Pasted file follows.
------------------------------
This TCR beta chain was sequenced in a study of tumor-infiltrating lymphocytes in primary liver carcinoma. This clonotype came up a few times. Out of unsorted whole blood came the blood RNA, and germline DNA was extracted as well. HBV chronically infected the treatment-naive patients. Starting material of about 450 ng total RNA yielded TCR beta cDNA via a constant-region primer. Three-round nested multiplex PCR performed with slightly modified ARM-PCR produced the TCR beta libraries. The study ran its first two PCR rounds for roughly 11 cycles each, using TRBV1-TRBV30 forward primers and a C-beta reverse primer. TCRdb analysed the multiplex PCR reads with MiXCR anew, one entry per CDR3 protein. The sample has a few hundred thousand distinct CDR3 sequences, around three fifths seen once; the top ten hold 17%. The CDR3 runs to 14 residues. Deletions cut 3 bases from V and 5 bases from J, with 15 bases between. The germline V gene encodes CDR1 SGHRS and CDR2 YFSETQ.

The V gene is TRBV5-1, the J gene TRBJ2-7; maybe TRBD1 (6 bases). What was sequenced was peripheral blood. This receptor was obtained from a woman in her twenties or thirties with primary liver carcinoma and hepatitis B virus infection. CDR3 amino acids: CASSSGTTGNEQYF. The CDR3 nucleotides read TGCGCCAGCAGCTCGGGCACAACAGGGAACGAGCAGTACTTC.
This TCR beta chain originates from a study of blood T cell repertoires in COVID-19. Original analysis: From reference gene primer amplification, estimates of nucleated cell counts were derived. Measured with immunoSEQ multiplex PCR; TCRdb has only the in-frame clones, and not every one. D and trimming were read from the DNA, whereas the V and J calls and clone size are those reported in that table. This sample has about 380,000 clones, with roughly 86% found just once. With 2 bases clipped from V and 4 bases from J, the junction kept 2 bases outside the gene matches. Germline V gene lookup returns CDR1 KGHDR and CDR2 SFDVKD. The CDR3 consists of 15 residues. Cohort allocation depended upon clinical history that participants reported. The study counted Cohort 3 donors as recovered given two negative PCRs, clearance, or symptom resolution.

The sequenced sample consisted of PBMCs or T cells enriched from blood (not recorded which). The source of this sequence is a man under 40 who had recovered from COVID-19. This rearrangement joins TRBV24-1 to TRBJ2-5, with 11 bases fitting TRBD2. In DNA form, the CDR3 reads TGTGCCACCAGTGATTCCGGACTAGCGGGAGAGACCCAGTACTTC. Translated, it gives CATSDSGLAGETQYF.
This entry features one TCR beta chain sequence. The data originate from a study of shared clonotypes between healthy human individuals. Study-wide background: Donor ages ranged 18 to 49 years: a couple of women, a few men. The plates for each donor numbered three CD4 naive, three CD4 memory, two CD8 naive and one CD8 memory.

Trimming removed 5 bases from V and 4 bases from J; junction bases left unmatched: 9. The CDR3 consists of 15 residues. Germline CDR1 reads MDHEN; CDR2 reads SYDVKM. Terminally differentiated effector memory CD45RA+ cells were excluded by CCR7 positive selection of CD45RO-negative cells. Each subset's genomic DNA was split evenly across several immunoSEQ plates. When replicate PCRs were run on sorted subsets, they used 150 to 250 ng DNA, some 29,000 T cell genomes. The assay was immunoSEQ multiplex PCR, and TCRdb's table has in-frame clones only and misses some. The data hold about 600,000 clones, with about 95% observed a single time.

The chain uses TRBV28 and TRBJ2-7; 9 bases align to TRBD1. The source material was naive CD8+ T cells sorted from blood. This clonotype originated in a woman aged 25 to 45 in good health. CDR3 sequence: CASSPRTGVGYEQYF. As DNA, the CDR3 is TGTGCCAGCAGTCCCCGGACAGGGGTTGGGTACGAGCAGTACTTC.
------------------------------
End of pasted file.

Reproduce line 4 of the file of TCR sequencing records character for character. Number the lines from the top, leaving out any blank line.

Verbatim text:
The sequenced sample consisted of PBMCs or T cells enriched from blood (not recorded which). The source of this sequence is a man under 40 who had recovered from COVID-19. This rearrangement joins TRBV24-1 to TRBJ2-5, with 11 bases fitting TRBD2. In DNA form, the CDR3 reads TGTGCCACCAGTGATTCCGGACTAGCGGGAGAGACCCAGTACTTC. Translated, it gives CATSDSGLAGETQYF.